Editing as a Conversation with Authors
In the world of editing, the exchange between authors and editors is a conversation, not in spoken words but in written words. It takes place through the editing process when a manuscript exchanges hands at least twice between the editor and the author. It is a conversation that teaches both the editor and the author. The editor learns about the author’s subject, and the author learns how an editor can work behind the scenes to craft the writing on the page, to improve its delivery to the reader.
Like many conversations, this one unfolds in stages.
When an editor and an author agree to work together, they agree to enter into a dialogue. It begins when the editor receives the manuscript and starts reading what is written on its pages.
Listening and Engaging
The editor’s listening is in the reading: listening to what the author is saying. Whether it is an academic story, a non-fiction story, or a business story, the author’s voice is explaining, detailing, describing, and informing the editor.
Is the author speaking clearly? Are the ideas connecting well? What is the author’s tone? Where are the nuances and rhythms?
Moving into the flow of the author’s conversation builds the editor’s engagement with the conversation and helps to shape the editor’s responses and feedback.
The editor’s comments and responses take place when correcting a grammatical error, adding a comma to help with clarification, adding a word to strengthen meaning, or deleting a word to avoid confusion. These are subtle nods: yes, I can see your point but … would this comma make the point stronger?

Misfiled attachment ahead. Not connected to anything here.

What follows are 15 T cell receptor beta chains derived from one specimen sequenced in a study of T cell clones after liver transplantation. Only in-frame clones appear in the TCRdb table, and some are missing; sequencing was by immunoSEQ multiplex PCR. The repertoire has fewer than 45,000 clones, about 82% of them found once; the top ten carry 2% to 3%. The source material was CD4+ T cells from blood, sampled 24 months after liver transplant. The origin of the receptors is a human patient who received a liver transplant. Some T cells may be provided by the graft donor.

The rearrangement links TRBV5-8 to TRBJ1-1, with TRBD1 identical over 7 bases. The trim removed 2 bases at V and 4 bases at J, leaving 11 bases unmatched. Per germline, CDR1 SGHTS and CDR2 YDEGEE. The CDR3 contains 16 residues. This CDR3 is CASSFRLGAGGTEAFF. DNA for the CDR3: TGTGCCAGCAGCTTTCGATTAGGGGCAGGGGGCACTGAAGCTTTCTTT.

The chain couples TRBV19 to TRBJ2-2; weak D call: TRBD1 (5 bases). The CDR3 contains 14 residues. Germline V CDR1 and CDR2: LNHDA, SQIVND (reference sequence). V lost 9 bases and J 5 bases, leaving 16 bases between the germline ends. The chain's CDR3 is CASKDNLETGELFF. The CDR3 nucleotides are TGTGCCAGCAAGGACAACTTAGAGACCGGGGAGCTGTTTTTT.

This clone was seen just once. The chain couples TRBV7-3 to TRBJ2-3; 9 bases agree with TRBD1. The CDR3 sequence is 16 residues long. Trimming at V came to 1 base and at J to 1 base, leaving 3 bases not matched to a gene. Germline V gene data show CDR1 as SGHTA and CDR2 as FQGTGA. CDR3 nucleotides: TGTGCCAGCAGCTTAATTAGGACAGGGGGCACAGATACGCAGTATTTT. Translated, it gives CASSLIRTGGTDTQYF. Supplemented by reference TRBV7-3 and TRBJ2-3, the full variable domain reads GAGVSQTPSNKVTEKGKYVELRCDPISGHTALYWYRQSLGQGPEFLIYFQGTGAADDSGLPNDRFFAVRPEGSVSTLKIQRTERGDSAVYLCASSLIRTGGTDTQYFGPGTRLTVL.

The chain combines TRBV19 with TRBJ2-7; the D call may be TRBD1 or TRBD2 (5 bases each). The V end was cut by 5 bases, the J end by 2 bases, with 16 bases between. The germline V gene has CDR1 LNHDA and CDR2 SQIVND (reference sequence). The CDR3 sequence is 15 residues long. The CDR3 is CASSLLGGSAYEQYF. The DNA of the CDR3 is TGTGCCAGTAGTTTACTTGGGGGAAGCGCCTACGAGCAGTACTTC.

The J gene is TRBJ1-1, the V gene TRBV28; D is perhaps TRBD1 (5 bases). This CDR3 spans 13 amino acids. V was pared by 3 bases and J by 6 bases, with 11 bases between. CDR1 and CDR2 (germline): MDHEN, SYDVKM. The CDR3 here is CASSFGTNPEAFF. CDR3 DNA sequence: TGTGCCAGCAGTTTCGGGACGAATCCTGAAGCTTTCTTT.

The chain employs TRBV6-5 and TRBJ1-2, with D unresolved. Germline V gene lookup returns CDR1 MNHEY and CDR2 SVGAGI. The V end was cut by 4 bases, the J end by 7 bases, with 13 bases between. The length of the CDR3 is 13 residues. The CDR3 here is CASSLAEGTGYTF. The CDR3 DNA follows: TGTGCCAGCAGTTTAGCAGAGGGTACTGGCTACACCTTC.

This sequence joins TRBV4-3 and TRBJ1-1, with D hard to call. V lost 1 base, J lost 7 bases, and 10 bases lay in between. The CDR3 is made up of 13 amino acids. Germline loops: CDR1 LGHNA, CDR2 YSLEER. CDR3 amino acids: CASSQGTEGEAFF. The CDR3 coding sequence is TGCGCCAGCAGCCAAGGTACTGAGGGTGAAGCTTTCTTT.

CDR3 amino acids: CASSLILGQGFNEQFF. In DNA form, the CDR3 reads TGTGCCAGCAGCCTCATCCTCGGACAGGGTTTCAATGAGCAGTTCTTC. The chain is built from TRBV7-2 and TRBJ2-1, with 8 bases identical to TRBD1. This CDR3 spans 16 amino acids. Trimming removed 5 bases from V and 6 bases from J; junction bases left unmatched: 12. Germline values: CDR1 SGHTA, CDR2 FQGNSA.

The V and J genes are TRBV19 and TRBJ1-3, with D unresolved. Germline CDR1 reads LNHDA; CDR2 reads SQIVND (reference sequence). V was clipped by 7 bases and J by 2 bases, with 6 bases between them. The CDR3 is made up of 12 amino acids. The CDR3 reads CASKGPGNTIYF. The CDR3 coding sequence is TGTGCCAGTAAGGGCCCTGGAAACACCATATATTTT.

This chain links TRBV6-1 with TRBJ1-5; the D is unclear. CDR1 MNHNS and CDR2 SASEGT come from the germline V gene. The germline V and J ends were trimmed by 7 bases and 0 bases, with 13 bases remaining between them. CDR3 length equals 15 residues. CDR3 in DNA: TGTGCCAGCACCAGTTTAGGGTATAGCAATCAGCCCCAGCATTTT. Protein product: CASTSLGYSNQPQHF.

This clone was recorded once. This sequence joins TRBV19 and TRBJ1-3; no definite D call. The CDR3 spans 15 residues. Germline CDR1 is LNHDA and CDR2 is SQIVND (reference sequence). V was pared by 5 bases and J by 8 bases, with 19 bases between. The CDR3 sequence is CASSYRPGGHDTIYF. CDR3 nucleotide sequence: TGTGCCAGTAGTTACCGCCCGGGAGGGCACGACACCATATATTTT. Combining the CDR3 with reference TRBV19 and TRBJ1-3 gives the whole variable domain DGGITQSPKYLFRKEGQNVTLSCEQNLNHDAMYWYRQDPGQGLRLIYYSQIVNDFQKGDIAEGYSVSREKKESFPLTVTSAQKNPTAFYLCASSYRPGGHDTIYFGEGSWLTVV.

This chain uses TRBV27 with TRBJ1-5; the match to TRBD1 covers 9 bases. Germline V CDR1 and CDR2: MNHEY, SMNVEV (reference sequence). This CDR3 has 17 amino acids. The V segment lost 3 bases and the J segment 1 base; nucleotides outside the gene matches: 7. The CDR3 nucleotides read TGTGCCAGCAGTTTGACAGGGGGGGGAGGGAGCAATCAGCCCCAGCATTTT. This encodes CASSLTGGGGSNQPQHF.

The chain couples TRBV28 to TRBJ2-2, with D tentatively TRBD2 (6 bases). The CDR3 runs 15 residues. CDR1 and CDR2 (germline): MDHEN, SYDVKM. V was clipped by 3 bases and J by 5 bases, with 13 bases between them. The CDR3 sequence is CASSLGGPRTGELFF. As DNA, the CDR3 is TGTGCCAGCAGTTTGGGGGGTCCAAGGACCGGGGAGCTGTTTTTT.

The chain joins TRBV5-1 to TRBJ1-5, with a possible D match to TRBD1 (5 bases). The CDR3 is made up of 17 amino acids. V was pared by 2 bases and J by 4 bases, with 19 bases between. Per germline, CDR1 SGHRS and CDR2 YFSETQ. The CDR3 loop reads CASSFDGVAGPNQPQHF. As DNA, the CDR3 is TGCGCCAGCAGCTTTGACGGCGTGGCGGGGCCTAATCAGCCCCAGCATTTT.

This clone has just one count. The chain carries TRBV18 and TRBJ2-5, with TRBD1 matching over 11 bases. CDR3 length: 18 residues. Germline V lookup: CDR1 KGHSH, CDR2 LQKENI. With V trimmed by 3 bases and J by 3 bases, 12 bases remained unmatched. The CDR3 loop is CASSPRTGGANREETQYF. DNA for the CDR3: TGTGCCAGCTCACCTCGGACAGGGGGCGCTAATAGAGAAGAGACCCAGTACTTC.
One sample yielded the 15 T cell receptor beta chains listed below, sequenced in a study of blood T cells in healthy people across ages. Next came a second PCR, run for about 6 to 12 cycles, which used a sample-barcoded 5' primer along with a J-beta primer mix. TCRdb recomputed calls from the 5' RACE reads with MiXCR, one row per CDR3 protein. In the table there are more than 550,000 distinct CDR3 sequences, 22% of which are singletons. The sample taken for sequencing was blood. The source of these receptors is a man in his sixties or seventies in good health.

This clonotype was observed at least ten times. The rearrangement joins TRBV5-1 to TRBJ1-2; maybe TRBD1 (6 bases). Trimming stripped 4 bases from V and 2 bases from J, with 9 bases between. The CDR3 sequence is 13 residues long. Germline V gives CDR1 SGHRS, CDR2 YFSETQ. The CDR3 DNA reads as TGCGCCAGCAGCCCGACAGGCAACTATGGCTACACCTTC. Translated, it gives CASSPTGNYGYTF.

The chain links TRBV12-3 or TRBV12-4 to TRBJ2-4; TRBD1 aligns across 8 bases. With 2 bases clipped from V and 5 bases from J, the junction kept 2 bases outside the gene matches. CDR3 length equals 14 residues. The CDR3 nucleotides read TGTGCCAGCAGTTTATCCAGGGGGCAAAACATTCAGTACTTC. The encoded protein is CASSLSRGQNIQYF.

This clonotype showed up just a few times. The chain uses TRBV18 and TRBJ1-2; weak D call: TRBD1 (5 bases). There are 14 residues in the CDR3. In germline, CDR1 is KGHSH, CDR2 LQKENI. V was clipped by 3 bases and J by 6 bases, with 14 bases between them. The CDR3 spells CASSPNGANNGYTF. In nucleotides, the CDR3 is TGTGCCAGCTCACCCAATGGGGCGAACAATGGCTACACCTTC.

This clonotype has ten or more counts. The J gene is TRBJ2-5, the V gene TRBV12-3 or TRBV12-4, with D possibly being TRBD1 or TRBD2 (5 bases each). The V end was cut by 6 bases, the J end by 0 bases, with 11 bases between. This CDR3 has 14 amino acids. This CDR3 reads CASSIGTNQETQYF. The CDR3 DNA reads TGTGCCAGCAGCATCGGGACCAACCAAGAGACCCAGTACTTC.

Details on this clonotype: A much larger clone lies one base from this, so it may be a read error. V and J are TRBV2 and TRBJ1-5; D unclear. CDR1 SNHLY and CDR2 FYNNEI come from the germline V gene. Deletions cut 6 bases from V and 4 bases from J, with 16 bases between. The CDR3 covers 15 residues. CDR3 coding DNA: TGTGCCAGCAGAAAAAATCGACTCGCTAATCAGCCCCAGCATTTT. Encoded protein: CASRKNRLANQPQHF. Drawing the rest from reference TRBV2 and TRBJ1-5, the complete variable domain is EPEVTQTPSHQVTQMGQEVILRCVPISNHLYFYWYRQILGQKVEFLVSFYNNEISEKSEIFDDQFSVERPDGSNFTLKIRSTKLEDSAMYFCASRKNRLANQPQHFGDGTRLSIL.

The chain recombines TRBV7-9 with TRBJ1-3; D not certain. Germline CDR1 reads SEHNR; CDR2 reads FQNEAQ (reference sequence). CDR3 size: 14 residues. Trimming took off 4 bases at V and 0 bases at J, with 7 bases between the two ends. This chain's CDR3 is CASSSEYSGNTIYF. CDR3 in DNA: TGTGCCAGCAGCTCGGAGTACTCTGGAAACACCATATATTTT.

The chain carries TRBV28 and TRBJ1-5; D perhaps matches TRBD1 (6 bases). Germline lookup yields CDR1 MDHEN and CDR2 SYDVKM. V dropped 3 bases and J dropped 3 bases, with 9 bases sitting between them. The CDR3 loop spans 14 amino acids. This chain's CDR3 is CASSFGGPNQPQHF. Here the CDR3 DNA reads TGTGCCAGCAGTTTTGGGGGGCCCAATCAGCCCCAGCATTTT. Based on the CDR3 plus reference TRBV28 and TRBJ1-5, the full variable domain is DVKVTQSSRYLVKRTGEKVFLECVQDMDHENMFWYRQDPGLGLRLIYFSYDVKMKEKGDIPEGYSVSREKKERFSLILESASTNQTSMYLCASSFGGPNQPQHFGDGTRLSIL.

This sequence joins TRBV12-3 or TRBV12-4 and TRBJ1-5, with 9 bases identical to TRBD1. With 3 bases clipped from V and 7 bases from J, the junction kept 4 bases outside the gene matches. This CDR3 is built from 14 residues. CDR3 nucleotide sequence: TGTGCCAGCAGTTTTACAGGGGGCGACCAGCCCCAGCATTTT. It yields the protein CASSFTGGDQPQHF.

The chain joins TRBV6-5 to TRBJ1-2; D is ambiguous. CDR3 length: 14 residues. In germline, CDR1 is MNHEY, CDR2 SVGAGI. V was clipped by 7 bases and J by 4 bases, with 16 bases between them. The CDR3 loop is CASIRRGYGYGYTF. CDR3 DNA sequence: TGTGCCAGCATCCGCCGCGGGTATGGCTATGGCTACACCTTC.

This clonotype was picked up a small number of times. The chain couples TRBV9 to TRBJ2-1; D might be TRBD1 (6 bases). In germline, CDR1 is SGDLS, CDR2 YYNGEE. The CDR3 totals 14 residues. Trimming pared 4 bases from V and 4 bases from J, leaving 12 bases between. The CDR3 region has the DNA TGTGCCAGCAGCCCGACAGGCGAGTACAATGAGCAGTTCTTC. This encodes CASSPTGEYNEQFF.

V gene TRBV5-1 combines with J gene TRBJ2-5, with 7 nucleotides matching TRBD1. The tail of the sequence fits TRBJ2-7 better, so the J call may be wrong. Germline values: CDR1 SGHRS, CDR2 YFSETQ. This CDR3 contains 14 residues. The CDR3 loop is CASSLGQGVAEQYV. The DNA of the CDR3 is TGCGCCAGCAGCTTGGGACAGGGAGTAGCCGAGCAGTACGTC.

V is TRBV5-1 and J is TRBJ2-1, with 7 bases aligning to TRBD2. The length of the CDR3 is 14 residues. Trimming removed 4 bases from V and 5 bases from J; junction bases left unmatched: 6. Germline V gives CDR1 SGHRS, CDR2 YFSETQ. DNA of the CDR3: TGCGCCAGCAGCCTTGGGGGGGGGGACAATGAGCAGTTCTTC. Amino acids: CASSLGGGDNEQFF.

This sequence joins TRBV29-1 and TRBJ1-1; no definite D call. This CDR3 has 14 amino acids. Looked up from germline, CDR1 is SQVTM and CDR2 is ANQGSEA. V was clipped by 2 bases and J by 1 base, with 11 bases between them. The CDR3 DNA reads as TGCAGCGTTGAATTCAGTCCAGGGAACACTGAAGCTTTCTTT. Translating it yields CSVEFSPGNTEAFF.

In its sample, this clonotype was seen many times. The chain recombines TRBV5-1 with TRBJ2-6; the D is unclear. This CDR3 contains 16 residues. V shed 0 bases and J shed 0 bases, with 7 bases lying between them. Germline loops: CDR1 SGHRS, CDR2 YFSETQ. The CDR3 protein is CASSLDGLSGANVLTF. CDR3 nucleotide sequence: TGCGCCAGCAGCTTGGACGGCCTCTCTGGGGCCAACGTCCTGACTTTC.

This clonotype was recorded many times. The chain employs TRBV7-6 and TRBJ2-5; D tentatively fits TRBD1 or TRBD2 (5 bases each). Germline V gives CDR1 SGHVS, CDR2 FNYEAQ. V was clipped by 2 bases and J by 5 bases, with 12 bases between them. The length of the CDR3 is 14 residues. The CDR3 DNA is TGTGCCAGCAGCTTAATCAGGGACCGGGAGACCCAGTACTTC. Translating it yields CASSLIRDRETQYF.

The more assertive engagement is when the editor asks a question or points out a concern in the form of a query. Through the query note, the editor’s voice interweaves with the author’s. The note is diplomatic, respectful. It even addresses the author, either by first name or by the initials AU: I’m not sure I understand what you are saying here. Do you mean this, perhaps?
Or it might be an attempt to strengthen the author’s voice: Does this edit strengthen your point here?
But what if the editor disagrees with a point the author is making? Or what if something said is problematic? Does the editor interrupt the conversation to raise an objection? Or let it roll on by?
If something is of concern to the editor, it needs to be pointed out and clarified. The query expresses the editor’s interest in understanding the meaning and ensures that the editor (as the reader) isn’t misconstruing the meaning. The interjection might read: I may be misreading what you are saying here, but what I am reading is [insert your take on the point]. Is this what you mean?
And what if the editor is enjoying the author’s work? What if the editor agrees with what is being said or really enjoys the author’s writing style? Authors appreciate positive feedback. If the writing is exciting and original, innovative and informative, an editor is welcome to say so. An author’s writing is a product of extensive effort. A positive comment, without it being over-the-top enthusiasm, contributes to the energy of the conversation.
Once the editing is completed, the editor will send the manuscript back to the author. It is akin to mailing a letter and waiting for a response. It could take a few weeks, but the manuscript will come back, and the author will have responded to the queries.
There are acceptances to suggested changes, and there are explanations why a change is not being accepted. There are thank-yous for suggestions, and there are explanations to the editor’s queries. This exchange is a one-on-one with the author who is explaining the more subtle points of the argument in the text. It is an exchange of trust and understanding.
Incorporating the changes and revisions into the final draft brings the conversation to a close.
While it may not be noticed by the reader, this exchange of ideas is woven into the manuscript and has helped to make it that much better.
These behind-the-scene exchanges can make the editing experience both engaging and rewarding. And the editor knows she/he can look forward to having many of them over the course of one's career.